Although the extent, types, and precise effects on the metagenome of mobile resources (cassettes, as well as all the genetic material available for exchange to greater or lesser degrees by conjugation, transformation, and transduction) still require much more research, the conceptual implications for evolutionary understanding are already powerful, particularly because such studies back up extensive work done on lateral gene transfer and recombination processes. Metagenomic analysis supports and extends the earlier unexpected findings of comparative microbial genomics, which contradicted the dominant eukaryo-centric paradigm of vertical inheritance and mutation-driven species division that give rise to a single Tree of Life. Rather than focusing on individual organismal lineages, such metagenomic studies enable a shift in scientific and philosophical attention to an overall evolutionary process in which diverse and diversifying metagenomes underlie the differentiation of interactions within evolving and diverging ecosystems. Conceptually, metagenomics implies that the communal gene pool is evolutionarily important and that genetic material can fruitfully be thought of as the community resource for a superorganism or metaorganism, rather than the exclusive property of individual organisms.

[ … ]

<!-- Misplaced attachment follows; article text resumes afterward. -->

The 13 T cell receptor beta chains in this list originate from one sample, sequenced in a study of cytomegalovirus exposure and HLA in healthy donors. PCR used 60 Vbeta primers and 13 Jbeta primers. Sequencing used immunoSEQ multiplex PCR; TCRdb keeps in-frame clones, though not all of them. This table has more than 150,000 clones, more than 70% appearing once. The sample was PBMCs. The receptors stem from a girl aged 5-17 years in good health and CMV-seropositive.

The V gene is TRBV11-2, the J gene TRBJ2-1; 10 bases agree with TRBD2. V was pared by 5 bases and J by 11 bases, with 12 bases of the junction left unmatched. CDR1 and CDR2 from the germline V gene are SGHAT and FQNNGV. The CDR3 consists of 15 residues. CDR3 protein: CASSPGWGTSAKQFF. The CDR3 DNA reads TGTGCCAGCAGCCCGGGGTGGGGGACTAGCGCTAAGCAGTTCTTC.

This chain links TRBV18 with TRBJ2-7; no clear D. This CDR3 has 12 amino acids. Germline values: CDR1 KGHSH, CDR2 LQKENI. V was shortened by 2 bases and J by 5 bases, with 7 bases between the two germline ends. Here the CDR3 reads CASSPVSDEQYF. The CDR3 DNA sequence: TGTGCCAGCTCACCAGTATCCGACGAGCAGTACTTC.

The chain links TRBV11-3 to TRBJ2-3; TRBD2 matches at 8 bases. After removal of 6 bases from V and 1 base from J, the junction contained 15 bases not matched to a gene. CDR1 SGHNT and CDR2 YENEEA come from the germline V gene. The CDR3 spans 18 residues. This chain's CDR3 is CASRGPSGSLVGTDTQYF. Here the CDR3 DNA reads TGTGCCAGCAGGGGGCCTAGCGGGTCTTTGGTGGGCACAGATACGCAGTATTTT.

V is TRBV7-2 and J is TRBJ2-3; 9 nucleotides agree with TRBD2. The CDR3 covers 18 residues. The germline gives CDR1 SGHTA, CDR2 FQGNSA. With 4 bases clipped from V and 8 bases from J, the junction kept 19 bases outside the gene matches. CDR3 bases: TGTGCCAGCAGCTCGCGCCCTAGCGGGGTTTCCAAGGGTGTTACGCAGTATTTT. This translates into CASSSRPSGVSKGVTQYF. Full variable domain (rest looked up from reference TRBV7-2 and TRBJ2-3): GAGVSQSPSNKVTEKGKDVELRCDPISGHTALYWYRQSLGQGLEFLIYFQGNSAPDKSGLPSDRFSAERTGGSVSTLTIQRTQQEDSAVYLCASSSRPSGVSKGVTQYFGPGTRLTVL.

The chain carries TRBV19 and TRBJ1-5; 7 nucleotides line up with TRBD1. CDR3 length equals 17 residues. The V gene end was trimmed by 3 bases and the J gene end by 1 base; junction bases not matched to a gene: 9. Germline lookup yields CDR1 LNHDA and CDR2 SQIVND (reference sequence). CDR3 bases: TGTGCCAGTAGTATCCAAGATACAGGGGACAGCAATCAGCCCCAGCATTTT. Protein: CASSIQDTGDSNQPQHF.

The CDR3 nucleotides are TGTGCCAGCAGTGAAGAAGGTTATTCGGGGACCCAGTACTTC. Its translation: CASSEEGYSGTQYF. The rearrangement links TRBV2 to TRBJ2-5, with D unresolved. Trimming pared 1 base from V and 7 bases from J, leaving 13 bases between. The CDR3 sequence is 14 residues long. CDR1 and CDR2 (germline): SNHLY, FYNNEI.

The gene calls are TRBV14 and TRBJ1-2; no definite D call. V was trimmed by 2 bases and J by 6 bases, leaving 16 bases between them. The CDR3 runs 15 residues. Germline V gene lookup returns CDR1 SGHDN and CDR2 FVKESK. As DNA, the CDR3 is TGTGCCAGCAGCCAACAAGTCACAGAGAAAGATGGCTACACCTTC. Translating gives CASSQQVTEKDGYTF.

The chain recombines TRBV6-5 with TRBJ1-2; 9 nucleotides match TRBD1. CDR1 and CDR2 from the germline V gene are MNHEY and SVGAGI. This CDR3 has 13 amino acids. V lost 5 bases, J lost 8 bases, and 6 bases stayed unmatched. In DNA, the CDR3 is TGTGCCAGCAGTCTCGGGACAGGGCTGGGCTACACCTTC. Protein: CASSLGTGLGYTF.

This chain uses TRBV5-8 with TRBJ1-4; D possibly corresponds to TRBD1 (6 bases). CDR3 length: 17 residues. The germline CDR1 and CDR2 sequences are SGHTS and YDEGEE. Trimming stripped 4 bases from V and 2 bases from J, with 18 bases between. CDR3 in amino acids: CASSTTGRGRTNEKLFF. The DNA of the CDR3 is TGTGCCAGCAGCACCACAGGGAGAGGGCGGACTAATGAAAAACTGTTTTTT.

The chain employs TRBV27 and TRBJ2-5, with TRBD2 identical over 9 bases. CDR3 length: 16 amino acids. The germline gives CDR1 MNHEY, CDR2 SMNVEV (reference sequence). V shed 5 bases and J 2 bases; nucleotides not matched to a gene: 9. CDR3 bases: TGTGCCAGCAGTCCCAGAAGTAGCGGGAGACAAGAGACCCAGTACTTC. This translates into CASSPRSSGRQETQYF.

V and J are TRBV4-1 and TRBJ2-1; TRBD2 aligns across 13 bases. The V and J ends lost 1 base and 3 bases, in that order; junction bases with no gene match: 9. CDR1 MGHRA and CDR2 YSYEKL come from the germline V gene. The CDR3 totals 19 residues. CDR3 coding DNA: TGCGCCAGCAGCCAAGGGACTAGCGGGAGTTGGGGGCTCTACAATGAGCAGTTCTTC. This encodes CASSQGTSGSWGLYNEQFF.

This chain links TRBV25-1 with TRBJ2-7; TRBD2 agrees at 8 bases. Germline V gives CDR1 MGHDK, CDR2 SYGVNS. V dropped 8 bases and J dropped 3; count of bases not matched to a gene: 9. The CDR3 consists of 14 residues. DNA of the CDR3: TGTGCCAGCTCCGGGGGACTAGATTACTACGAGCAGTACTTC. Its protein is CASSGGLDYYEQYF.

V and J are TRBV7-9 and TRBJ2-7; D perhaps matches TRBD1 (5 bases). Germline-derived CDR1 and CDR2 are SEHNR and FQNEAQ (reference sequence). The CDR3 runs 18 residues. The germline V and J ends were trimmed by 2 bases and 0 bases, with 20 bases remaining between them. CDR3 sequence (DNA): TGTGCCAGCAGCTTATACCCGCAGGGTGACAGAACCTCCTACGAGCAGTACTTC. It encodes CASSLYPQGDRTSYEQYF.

… A final critical point about metaorganisms is that they are paradigmatically dynamic entities and therefore very clear illustrations of the ultimate necessity of a process-oriented approach to biological investigation. None of the entities that constitute organisms, or which organisms constitute, are static. Genomes, cells, and ecosystems are in constant interactive flux: subtly different in every iteration, but similar enough to constitute a distinctive process. The greatest significance of this point is perhaps that its appreciation will prevent us from taking too literally mechanistic models of biological processes. A good machine starts with all its parts precisely constructed to interact together in the way that will generate its intended functions. The technical manual for a car specifies exactly the ideal state of every single component. Though the parts of a machine are not unchanging, of course, their changes constitute a relentless, unidirectional trend towards failure. As friction, corrosion, and so on gradually transform these components from their ideal forms, the function of the car deteriorates. For a while these failing components can be replaced with replicas, close to the ideal types specified in the manual, but eventually too many parts will have deviated too far from the ideal, and the car will be abandoned, crushed, and recycled. No such unidirectional tendency towards failure characterizes biological processes: although perhaps all organisms die in the end, many exhibit high levels of stability for centuries and millenia.